Technological physical therapy rehab lab opens

By Erica Schroeder


A new rehabilitation center in the Miramar area utilizes robotics to customize and tailor rehabilitation workouts to patients.

Dr. Bradley Marcus of Del Mar recently opened Medical Rehabilitation and Kinematics Lab Inc.

“No one really has this stuff in the country,” Marcus said, explaining that his lab contains several machines that can’t be found elsewhere in the U.S.

The lab generally deals with patients affected by cerebral palsy, brain injuries, spinal cord injuries, multiple sclerosis, strokes and Parkinson’s disease, he said. People who respond best to this type of therapy are patients with the ability to send some signals throughout the body and patients with some movement and feeling in the body.

“Many of the machines used are tailored to the patients’ strengths and weaknesses and movements are expressed in virtual video game-style tasks,” he explained.

The center has a room of green screens where patients use games that involve catching balloons or driving a car that work their extremities needing the most therapy.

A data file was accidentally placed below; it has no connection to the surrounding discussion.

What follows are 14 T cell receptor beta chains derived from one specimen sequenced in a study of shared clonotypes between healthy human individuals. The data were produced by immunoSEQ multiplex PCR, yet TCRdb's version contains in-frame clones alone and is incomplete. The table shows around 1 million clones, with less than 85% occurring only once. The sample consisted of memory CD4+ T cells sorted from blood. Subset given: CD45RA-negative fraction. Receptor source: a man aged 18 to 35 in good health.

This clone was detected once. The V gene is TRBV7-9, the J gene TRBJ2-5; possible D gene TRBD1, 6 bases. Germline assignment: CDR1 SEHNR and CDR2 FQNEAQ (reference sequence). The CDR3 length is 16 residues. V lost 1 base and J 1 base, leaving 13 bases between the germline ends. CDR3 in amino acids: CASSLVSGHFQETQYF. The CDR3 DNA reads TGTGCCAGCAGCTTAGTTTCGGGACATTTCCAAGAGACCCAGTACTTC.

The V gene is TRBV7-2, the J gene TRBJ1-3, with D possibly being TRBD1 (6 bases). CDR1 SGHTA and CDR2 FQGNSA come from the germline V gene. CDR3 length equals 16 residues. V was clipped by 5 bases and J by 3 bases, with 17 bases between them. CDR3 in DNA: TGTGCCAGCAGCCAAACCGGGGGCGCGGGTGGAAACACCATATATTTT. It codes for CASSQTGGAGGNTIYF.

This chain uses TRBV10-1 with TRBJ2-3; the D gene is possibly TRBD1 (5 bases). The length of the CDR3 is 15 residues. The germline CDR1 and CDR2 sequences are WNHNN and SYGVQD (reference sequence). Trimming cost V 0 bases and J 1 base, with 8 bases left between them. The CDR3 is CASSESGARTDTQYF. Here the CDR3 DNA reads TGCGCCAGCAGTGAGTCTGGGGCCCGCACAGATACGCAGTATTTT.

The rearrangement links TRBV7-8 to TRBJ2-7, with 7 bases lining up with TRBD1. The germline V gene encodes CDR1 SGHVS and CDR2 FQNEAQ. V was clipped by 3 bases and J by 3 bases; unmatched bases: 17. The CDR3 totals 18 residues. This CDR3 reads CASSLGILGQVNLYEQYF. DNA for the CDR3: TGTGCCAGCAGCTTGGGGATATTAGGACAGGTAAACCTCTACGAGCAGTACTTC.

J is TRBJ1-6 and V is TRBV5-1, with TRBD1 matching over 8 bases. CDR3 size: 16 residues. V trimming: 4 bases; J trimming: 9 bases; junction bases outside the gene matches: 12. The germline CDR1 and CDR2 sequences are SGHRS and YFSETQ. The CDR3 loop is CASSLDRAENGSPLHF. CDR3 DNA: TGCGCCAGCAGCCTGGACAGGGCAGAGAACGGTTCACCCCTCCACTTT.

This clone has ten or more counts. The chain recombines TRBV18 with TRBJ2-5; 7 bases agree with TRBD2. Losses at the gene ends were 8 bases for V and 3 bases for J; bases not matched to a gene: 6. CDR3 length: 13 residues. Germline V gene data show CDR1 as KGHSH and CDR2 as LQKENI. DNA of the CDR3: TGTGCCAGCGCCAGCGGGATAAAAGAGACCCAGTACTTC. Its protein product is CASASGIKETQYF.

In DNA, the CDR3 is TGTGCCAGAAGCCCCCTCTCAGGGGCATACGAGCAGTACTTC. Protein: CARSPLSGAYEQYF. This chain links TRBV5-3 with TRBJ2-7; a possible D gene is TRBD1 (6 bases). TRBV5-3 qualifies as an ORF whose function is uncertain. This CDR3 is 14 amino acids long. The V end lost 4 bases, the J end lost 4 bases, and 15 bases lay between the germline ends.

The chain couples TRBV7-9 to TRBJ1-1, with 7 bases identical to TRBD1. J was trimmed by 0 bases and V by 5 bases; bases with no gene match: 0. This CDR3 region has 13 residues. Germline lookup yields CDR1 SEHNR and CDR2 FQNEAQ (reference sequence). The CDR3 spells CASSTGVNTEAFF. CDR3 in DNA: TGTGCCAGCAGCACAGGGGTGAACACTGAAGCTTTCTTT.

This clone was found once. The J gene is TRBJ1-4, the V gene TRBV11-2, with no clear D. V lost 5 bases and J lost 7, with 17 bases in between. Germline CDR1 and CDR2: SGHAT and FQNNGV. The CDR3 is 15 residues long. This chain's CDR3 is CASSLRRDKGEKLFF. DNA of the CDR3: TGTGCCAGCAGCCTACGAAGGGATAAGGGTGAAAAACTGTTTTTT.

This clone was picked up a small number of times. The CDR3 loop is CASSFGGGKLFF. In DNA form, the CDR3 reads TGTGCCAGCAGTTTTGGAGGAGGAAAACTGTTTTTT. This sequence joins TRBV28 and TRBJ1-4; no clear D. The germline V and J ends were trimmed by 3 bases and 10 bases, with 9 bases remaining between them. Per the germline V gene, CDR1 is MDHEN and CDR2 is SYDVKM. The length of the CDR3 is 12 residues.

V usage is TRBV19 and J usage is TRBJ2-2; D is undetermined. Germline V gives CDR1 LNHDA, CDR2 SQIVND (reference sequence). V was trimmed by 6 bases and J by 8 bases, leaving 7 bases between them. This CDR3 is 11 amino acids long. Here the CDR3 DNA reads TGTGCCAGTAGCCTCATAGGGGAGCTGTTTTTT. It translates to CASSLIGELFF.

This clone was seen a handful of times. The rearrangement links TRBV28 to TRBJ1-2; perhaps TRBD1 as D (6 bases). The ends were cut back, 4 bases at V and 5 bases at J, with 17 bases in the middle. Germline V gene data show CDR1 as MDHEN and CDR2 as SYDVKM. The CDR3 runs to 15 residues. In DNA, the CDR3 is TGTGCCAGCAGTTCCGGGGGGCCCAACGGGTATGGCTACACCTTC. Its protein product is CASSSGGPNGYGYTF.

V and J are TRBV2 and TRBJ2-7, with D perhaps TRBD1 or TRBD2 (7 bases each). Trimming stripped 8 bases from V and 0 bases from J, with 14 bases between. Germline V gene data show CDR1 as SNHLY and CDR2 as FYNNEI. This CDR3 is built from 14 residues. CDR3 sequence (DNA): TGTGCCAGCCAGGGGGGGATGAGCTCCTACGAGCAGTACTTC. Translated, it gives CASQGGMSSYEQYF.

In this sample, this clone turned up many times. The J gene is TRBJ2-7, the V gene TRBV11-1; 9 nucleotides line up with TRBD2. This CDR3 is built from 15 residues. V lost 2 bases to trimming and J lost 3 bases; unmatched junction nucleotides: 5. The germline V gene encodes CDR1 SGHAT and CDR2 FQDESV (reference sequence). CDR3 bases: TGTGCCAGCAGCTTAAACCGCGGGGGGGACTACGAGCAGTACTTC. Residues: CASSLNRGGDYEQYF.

The lab also employs harnesses to ensure safety and stability for patients while exercising weak areas.

There are always several people on the floor to assist patients, including a physician, physical therapist and technical aids to ensure individual attention is given to each patient.

“We’re trying to make a really safe, fun environment for them,” Marcus said.

A full medical exam is done prior to working with the machines in order to ensure safety for each patient.

Among the equipment they use is a robotic walking simulator that teaches walking by simulating the user’s movements in a video game. The patient watches his or her virtual character engage in activities such as walking or kicking an object, for example.

Called the Lokomat, it helps patients gain control over their muscles and makes physical therapy more fun and enticing, particularly for children.

The machines also take measurements and statistics while being operated to compile progressive data.

Marcus said he hopes this data, combined with motion analysis in a laboratory, can be used by physicians or researchers to come to new conclusions about therapy for different diseases.

“I want this place to be a tool for physicians in the community,” Marcus said.

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